Life Lessons: Ron and Jan Kimble
Ex-deputy city manager and his wife discuss domestic violence foundation they created after the murder of their only child
RON AND JAN KIMBLE decided on their mission when the preacher at the funeral of their daughter, Jamie, said: This can’t be the end. Her spirit must live on.
Jamie Kimble lived in Florida and worked in sales and marketing for a subsidiary of Charlotte-based Coca-Cola Consolidated, and was preparing to move to Dallas for a promotion. Her goal, though, was to marry, have children, and eventually return to Charlotte. On September 3, 2012, an ex-boyfriend, Luis Roberson Rodriguez, met Jamie at the airport in Tampa, where she was returning from a trip to London. Police later said he had arranged to pick her up and take her home. They fought in the car, and she jumped out; he shot her, then turned the gun on himself. She was 31, and the Kimbles’ only child.
Within eight months of her death, the Kimbles launched the Jamie Kimble Foundation for Courage to raise awareness of domestic violence. Ron Kimble, 66, was Charlotte’s deputy city manager, known for representing the city on high-profile projects like the Levine Center for the Arts and the NASCAR Hall of Fame; he retired in 2017 after 17 years with the city. Jan, 63, is a retired human resources manager. They work with a 15-member board and two part-time employees to keep others safe from the kind of violence that took Jamie’s life. “It’s almost like she’s still alive,” Ron says, “because we get to talk about her and what we’re doing now to save others.”
Here they are in their own words, edited for clarity and space.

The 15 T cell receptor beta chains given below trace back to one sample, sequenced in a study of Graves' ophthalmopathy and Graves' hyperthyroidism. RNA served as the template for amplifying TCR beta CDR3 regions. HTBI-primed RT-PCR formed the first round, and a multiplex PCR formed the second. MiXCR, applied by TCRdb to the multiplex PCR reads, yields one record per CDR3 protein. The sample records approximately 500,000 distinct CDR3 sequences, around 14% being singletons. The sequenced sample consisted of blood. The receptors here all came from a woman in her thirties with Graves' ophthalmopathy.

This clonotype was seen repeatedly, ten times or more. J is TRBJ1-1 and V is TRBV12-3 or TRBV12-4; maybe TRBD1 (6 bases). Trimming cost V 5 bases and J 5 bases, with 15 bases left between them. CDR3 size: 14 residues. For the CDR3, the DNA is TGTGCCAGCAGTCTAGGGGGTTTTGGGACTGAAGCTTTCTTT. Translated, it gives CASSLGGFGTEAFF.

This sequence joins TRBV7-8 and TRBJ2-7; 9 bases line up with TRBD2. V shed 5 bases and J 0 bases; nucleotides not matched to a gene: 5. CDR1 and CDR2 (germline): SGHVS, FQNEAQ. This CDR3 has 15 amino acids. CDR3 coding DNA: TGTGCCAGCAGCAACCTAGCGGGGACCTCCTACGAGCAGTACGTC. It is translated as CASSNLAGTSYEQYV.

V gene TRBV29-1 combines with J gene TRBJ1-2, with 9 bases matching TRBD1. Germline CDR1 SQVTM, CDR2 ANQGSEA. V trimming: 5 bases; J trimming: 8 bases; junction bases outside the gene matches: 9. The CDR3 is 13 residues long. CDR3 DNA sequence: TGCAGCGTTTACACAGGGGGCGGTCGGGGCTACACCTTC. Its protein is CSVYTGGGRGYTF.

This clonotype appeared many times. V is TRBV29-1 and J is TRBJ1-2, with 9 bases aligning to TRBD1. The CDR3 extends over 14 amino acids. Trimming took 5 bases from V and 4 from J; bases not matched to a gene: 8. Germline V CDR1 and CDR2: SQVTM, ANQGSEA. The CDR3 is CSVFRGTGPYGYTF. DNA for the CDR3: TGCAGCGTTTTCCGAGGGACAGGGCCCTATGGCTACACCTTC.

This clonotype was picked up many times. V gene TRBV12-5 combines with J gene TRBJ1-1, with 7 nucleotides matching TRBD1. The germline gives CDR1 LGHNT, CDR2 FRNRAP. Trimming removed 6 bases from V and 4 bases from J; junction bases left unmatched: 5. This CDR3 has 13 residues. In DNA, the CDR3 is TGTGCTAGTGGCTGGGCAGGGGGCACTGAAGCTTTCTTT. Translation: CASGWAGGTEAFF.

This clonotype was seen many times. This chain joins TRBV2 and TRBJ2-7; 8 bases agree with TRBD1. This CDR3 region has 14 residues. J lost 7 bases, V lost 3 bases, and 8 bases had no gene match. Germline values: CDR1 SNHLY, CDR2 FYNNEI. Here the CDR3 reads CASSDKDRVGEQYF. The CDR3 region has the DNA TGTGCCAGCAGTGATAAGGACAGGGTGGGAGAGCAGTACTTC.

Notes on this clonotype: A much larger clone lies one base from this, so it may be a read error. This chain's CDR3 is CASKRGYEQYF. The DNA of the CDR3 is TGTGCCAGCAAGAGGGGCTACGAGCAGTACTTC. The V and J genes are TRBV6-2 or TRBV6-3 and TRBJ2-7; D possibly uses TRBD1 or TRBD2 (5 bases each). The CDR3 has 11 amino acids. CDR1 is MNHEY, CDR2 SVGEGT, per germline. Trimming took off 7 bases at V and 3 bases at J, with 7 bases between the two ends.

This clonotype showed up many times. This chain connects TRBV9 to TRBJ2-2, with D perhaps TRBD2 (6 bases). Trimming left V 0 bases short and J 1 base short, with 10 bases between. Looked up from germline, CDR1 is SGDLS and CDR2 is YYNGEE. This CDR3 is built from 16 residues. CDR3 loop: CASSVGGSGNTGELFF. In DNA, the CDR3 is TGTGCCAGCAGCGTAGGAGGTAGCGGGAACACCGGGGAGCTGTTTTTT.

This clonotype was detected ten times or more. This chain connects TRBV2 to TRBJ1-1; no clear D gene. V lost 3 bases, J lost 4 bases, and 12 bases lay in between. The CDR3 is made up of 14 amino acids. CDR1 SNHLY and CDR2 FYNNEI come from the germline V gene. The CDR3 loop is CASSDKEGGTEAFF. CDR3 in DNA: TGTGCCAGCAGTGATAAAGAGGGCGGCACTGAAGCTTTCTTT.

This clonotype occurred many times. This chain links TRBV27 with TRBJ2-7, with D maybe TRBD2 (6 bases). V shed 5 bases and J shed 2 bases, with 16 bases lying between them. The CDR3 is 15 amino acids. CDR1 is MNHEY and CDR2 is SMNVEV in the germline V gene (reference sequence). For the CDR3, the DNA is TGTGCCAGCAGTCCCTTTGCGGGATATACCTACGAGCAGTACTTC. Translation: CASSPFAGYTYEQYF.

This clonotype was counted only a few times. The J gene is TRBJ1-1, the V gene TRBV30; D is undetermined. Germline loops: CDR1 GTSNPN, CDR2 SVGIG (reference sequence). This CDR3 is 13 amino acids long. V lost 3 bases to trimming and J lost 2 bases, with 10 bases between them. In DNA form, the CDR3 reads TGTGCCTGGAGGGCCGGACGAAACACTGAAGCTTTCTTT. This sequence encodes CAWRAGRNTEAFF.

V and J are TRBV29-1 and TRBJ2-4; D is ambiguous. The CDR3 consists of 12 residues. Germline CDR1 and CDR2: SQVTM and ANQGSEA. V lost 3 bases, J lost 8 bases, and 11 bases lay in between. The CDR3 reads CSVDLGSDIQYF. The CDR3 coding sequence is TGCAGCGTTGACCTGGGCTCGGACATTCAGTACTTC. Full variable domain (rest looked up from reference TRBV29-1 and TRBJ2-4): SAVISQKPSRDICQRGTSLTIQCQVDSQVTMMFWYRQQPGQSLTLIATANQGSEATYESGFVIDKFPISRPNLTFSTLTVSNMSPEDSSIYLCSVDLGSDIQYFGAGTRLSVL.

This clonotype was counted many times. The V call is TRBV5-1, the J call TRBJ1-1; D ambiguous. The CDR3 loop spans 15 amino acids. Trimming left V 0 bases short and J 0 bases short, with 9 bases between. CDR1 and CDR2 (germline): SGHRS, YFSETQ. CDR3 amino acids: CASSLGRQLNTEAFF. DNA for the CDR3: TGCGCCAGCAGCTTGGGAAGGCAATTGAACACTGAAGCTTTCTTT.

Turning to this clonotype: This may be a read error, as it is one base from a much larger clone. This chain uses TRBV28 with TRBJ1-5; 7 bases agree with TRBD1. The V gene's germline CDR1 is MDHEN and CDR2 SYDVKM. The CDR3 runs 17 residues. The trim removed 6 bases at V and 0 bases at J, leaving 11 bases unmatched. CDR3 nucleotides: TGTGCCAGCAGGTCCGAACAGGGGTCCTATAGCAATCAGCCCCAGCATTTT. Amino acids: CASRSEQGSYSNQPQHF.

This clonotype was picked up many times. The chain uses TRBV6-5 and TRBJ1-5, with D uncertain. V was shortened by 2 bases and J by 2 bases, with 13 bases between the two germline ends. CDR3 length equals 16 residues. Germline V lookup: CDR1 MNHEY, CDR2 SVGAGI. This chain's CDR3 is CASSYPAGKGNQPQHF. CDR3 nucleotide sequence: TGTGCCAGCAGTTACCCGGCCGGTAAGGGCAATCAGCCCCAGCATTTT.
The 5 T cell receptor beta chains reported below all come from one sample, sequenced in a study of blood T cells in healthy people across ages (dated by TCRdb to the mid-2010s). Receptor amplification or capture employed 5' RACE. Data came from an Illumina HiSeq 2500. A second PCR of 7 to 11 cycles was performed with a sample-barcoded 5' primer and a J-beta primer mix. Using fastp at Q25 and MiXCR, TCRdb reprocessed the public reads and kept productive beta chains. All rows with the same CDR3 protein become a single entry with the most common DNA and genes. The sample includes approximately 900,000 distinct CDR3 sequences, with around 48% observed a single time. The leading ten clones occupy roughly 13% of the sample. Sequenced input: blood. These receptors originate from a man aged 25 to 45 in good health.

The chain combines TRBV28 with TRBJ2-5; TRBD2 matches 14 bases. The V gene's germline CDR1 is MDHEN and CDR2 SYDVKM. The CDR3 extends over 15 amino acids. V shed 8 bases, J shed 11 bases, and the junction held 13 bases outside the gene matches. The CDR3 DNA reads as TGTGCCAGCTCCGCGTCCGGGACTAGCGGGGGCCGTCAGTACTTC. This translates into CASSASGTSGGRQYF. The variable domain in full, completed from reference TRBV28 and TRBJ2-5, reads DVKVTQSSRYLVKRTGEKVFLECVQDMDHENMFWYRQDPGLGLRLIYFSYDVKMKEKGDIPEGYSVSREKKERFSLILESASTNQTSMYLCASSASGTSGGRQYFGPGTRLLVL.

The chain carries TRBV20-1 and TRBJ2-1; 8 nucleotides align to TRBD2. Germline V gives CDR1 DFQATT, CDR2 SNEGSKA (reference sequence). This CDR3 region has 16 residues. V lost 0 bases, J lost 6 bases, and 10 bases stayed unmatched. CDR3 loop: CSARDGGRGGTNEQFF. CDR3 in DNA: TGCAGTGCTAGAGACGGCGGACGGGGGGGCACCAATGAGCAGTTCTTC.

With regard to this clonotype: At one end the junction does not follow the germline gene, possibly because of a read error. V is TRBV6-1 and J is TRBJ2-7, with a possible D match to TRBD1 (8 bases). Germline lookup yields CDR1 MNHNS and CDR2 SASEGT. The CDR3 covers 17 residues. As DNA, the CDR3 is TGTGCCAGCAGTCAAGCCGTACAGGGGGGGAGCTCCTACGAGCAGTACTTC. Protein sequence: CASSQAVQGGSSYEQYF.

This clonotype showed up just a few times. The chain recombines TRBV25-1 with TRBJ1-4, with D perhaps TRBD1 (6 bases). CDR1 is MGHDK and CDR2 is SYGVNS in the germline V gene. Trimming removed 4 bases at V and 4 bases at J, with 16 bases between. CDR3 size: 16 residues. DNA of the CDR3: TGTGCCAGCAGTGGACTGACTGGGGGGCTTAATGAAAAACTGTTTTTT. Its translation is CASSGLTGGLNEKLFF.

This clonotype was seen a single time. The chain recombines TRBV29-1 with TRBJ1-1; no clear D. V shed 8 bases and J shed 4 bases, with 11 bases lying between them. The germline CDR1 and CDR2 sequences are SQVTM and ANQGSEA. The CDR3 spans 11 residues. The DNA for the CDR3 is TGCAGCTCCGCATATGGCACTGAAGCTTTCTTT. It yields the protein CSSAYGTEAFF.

Ron: Jamie had the biggest smile you’ve ever seen. She was caring and she was thoughtful and she was loving and she was kind and she was generous and she was compassionate. She didn’t have one best friend. She had tens of best friends.
Jan: She got so much pleasure and joy being with family. She was a giver. She was also a rescuer. She was trying to rescue this guy.
R: Jan didn’t care much for this guy from the first day.
J: Off and on over seven years, they would break up and get back together and break up and get back together. I noticed things from the beginning that I didn’t like. He seemed to be very controlling, wanting to know where she was and who she was with. At first, I didn’t say anything. But the more I would notice things, I started telling her.
Three-and-a-half months before she died, Jamie broke up with him. He was in Kansas City. She was on her own and moving forward and having a good time with her life. Over Labor Day, she flew to England to visit a friend. She was due back into the Tampa airport on Labor Day night.
R: It was shock, horror, disbelief, the deepest hurt anyone can experience—and thoughts of, ‘Why couldn’t it have been us instead of Jamie?’ We had to spend the rest of the long night finding out from the detective in Tampa how it happened, then contacting all of our family in the Midwest and Texas, and breaking the news to them, and reliving it each time we told a family member. Then the next morning, beginning funeral plans in Charlotte, and a memorial service the following weekend in Illinois. Then a trip to Florida the week after to pack her belongings and bring them back to Charlotte, where they still are today. It was three weeks of walking around in grief, shock, and somewhat of a stupor. During this time, the support of our family, our friends in Charlotte, and the support of Jamie’s friends, was immeasurable.